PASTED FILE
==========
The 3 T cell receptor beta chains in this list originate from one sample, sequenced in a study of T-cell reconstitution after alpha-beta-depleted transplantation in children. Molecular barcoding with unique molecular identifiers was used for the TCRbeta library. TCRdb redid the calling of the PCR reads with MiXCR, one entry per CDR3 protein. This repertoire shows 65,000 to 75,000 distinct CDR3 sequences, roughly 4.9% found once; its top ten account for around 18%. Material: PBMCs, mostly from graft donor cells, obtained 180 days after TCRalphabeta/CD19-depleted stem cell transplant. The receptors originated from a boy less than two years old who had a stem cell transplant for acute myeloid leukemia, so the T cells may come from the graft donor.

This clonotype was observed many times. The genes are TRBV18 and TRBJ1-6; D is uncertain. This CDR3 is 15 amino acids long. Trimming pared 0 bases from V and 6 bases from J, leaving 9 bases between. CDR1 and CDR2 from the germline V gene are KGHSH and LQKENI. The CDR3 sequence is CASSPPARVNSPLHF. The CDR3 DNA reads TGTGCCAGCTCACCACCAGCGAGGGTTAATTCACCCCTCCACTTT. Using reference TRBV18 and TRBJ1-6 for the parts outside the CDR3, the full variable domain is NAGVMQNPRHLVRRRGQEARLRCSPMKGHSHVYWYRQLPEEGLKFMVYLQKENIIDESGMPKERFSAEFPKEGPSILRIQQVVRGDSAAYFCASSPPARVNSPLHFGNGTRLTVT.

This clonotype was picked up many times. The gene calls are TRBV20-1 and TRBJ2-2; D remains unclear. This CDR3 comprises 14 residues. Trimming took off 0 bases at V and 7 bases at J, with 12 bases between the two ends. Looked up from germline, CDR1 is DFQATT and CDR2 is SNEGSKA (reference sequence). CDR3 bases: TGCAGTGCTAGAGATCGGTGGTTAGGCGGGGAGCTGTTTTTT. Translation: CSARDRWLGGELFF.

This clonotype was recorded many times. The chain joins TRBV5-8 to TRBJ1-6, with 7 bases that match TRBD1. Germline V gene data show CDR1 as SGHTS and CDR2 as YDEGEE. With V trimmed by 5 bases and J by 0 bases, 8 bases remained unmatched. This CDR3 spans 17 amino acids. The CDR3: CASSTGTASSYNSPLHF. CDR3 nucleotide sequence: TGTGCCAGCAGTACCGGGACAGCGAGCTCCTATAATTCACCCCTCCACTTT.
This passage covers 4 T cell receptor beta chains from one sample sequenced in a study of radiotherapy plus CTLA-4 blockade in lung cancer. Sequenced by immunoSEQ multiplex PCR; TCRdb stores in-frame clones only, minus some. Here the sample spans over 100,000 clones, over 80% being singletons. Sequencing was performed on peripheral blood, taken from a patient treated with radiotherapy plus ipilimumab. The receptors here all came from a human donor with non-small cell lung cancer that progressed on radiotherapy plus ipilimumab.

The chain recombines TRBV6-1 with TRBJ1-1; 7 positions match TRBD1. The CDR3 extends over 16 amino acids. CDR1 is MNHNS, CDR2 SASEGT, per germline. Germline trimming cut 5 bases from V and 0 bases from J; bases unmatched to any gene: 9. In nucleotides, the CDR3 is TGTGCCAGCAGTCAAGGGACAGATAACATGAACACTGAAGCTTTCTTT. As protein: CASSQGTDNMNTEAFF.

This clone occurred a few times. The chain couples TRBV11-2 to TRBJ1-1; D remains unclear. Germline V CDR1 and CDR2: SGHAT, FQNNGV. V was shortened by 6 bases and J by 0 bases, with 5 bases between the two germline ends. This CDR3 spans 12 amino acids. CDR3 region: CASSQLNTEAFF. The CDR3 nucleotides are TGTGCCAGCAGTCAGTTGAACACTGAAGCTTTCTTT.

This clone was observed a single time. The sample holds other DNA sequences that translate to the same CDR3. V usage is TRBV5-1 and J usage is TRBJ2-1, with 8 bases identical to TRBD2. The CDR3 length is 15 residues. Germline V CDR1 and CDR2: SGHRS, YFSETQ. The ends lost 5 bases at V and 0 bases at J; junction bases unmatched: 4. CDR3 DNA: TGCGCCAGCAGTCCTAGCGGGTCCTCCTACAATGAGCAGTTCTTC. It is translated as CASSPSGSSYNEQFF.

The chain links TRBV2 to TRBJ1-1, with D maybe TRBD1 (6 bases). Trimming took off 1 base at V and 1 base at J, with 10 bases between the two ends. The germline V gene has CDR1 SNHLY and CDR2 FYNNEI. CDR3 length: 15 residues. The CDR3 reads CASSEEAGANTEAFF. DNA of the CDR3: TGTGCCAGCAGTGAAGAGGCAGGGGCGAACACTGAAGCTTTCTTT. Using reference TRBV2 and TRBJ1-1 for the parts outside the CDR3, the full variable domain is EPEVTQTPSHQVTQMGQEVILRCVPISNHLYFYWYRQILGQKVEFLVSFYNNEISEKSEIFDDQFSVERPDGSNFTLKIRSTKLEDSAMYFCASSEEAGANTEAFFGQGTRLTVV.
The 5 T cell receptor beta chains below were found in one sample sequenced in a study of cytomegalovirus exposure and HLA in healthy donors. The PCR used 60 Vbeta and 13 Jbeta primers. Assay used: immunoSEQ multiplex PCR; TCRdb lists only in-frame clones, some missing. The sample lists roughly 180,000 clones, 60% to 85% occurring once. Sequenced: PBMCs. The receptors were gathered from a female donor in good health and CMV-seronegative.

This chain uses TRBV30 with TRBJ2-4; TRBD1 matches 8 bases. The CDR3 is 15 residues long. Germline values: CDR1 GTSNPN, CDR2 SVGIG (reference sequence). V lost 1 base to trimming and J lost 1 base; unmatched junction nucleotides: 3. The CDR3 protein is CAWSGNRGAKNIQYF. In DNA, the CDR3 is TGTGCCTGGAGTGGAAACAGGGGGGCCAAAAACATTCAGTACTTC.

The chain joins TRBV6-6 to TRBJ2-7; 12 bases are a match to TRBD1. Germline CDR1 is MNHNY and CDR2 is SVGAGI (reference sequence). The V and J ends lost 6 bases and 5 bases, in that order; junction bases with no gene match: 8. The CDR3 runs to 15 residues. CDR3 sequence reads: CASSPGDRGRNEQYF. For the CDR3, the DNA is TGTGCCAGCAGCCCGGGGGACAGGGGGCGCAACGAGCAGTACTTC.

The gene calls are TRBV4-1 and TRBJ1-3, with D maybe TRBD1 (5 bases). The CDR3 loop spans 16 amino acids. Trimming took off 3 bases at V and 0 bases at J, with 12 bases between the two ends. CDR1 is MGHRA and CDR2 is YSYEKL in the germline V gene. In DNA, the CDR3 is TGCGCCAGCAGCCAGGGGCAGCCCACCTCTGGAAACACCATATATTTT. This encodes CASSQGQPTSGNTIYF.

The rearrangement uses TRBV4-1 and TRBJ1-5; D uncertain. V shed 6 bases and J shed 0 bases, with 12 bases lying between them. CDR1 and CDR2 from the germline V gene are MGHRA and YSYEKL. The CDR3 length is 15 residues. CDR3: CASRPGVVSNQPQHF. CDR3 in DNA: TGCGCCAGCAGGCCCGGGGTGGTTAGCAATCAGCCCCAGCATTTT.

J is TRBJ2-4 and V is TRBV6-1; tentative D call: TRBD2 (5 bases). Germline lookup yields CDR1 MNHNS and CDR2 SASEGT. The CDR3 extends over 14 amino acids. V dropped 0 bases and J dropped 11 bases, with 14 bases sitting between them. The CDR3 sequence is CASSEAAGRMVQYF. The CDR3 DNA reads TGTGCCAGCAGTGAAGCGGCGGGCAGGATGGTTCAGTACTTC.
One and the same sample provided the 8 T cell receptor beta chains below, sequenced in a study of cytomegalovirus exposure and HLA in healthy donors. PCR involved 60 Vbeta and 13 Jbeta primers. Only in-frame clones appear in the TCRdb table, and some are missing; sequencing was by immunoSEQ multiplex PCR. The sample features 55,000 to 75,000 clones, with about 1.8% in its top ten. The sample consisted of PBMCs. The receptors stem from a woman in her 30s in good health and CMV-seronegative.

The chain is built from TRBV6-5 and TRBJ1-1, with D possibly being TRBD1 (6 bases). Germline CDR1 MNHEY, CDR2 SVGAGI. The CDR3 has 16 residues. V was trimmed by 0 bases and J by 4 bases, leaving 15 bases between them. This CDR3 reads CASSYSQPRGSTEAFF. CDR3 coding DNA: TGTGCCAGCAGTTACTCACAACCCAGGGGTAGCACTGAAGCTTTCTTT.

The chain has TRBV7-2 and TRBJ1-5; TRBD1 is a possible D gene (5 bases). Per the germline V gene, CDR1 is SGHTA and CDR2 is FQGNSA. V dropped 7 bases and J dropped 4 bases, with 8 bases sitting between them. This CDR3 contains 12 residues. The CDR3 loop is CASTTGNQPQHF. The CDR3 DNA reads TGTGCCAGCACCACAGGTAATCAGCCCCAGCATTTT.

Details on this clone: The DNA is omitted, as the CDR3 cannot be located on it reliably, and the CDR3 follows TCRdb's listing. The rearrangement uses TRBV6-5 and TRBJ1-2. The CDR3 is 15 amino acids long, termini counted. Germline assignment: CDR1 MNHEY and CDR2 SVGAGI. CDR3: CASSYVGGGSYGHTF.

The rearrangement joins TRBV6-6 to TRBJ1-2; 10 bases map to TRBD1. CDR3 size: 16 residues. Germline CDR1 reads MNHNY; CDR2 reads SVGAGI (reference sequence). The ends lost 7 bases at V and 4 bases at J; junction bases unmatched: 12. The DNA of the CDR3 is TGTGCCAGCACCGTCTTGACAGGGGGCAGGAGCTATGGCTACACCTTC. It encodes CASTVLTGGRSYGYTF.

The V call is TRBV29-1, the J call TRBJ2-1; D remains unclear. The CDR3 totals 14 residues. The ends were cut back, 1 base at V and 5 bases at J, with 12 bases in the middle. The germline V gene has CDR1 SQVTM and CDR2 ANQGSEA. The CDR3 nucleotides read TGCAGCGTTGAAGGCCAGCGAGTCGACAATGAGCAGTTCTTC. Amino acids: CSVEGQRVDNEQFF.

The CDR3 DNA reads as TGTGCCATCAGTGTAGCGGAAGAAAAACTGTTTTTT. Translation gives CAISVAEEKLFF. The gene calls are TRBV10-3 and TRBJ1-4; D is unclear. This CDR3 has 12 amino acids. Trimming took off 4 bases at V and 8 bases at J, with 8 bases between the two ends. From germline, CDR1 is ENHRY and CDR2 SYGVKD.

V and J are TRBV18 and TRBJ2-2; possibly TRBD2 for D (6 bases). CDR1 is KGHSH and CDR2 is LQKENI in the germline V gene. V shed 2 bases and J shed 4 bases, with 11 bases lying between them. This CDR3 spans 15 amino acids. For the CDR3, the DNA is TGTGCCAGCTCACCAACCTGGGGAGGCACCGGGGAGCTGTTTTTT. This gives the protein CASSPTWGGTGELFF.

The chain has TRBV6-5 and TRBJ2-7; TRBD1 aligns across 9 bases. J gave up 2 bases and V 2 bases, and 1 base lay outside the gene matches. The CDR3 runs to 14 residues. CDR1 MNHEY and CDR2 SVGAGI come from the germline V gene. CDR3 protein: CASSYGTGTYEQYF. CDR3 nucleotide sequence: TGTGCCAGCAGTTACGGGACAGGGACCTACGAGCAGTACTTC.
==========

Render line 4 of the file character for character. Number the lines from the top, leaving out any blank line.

This clonotype was recorded many times. The chain joins TRBV5-8 to TRBJ1-6, with 7 bases that match TRBD1. Germline V gene data show CDR1 as SGHTS and CDR2 as YDEGEE. With V trimmed by 5 bases and J by 0 bases, 8 bases remained unmatched. This CDR3 spans 17 amino acids. The CDR3: CASSTGTASSYNSPLHF. CDR3 nucleotide sequence: TGTGCCAGCAGTACCGGGACAGCGAGCTCCTATAATTCACCCCTCCACTTT.